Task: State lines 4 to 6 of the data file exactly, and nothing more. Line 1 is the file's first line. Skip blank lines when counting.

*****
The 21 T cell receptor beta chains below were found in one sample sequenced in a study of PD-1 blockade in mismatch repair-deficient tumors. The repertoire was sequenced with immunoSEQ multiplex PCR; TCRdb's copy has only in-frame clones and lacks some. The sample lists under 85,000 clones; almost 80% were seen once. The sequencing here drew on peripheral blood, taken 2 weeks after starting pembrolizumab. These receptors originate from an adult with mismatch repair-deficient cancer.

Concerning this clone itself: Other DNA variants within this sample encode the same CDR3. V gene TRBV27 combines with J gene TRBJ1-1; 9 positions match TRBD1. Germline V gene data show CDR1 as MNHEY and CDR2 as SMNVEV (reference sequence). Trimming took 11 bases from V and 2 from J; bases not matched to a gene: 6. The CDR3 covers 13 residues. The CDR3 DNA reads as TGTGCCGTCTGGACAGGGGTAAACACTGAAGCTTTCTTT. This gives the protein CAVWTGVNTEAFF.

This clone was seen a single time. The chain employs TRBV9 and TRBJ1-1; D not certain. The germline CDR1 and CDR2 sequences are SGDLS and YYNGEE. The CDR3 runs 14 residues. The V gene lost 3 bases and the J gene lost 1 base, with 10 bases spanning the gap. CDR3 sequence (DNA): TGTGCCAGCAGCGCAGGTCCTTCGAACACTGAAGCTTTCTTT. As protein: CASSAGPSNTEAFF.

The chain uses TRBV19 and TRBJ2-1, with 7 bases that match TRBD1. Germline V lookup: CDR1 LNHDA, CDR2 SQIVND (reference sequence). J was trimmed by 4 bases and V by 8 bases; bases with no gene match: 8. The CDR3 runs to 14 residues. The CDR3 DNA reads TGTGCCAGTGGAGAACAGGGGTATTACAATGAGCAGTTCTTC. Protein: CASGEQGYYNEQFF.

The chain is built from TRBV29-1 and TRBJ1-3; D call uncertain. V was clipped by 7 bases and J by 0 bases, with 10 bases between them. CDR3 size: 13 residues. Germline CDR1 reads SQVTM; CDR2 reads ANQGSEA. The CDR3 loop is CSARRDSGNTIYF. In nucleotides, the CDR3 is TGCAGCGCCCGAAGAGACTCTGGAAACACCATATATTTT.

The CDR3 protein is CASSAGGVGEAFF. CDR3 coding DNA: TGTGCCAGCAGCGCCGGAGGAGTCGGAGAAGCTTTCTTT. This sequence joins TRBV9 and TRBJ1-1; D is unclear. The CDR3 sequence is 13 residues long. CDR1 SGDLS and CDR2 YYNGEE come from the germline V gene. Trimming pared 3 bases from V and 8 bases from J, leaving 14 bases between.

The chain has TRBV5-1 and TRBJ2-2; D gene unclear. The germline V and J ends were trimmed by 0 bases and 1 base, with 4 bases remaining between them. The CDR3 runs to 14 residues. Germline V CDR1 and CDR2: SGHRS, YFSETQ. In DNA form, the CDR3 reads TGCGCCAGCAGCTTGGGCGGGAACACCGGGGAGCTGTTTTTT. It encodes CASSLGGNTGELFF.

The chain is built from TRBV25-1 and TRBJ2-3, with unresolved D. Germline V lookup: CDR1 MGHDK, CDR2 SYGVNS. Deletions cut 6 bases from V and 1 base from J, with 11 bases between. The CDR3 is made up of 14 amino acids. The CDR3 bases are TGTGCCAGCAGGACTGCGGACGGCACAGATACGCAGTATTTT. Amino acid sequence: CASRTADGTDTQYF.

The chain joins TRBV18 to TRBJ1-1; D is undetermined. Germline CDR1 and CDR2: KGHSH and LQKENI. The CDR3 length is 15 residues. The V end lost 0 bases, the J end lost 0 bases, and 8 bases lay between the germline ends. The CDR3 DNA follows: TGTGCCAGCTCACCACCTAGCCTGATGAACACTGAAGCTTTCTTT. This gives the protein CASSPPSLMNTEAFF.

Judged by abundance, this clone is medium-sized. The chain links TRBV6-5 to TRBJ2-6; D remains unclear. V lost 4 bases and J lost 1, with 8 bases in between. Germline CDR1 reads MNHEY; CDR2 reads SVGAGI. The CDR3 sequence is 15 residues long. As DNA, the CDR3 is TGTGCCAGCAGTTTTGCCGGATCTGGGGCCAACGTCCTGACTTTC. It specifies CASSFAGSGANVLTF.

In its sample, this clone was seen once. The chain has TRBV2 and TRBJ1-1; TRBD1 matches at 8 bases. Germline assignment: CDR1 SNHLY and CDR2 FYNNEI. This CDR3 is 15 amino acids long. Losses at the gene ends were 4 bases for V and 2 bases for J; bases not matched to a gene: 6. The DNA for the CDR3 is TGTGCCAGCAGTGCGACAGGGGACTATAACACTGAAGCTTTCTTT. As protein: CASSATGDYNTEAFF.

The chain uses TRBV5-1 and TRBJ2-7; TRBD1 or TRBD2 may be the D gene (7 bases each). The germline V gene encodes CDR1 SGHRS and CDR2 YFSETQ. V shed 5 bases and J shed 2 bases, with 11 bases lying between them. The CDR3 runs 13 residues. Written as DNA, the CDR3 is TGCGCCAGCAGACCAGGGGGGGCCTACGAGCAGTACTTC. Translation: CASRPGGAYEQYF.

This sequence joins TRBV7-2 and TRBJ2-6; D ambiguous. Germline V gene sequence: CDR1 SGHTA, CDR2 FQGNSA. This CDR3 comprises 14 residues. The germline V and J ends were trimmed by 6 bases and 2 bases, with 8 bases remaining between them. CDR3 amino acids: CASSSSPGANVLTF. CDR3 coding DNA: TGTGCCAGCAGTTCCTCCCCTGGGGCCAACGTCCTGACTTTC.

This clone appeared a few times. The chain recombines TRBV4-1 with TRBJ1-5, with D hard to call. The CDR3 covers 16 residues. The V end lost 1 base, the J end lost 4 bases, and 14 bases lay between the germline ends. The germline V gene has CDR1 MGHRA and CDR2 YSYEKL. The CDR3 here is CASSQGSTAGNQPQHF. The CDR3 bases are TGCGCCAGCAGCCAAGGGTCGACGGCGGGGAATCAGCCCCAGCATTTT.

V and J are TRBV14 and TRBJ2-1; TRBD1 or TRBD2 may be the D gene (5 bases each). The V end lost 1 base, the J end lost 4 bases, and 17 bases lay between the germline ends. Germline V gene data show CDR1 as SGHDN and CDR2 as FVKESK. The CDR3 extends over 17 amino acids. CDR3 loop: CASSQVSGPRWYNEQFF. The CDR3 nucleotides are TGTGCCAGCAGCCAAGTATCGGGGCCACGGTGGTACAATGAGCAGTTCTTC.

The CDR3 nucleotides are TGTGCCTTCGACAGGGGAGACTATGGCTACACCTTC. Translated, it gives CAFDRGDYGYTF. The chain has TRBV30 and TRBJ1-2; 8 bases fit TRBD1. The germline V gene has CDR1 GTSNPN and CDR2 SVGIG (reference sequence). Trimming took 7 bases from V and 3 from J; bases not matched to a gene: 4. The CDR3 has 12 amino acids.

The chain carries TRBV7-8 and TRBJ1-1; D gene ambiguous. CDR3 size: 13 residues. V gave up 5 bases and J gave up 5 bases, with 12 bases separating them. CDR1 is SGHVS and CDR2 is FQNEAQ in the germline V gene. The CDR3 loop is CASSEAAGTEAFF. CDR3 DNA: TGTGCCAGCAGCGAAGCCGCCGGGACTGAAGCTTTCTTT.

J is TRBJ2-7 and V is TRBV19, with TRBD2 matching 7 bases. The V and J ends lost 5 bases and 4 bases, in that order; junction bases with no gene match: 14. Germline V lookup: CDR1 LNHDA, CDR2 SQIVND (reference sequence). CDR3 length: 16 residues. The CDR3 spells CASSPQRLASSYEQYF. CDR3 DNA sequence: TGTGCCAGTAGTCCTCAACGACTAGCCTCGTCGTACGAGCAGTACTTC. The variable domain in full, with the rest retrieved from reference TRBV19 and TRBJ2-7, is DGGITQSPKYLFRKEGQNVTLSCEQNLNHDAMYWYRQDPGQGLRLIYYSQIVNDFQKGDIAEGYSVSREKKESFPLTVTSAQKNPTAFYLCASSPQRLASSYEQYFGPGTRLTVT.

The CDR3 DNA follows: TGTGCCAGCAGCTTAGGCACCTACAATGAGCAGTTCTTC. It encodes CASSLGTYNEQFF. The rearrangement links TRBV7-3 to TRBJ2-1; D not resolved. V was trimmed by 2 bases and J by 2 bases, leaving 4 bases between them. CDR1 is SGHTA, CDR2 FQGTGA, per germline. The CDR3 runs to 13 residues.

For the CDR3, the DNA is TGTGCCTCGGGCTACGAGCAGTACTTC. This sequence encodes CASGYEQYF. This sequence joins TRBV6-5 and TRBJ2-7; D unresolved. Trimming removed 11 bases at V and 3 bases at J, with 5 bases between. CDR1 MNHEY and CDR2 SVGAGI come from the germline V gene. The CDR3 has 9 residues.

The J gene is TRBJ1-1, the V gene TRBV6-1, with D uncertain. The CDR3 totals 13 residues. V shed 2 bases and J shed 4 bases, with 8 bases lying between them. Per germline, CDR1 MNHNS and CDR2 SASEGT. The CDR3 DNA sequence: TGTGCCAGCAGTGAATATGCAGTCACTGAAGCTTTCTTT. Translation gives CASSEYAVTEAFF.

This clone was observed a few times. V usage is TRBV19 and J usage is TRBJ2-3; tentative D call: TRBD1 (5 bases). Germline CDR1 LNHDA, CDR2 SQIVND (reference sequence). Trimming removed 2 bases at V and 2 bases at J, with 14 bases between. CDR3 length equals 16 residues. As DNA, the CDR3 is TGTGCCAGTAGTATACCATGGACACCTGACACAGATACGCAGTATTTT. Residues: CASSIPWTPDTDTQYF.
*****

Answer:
The chain uses TRBV19 and TRBJ2-1, with 7 bases that match TRBD1. Germline V lookup: CDR1 LNHDA, CDR2 SQIVND (reference sequence). J was trimmed by 4 bases and V by 8 bases; bases with no gene match: 8. The CDR3 runs to 14 residues. The CDR3 DNA reads TGTGCCAGTGGAGAACAGGGGTATTACAATGAGCAGTTCTTC. Protein: CASGEQGYYNEQFF.

The chain is built from TRBV29-1 and TRBJ1-3; D call uncertain. V was clipped by 7 bases and J by 0 bases, with 10 bases between them. CDR3 size: 13 residues. Germline CDR1 reads SQVTM; CDR2 reads ANQGSEA. The CDR3 loop is CSARRDSGNTIYF. In nucleotides, the CDR3 is TGCAGCGCCCGAAGAGACTCTGGAAACACCATATATTTT.

The CDR3 protein is CASSAGGVGEAFF. CDR3 coding DNA: TGTGCCAGCAGCGCCGGAGGAGTCGGAGAAGCTTTCTTT. This sequence joins TRBV9 and TRBJ1-1; D is unclear. The CDR3 sequence is 13 residues long. CDR1 SGDLS and CDR2 YYNGEE come from the germline V gene. Trimming pared 3 bases from V and 8 bases from J, leaving 14 bases between.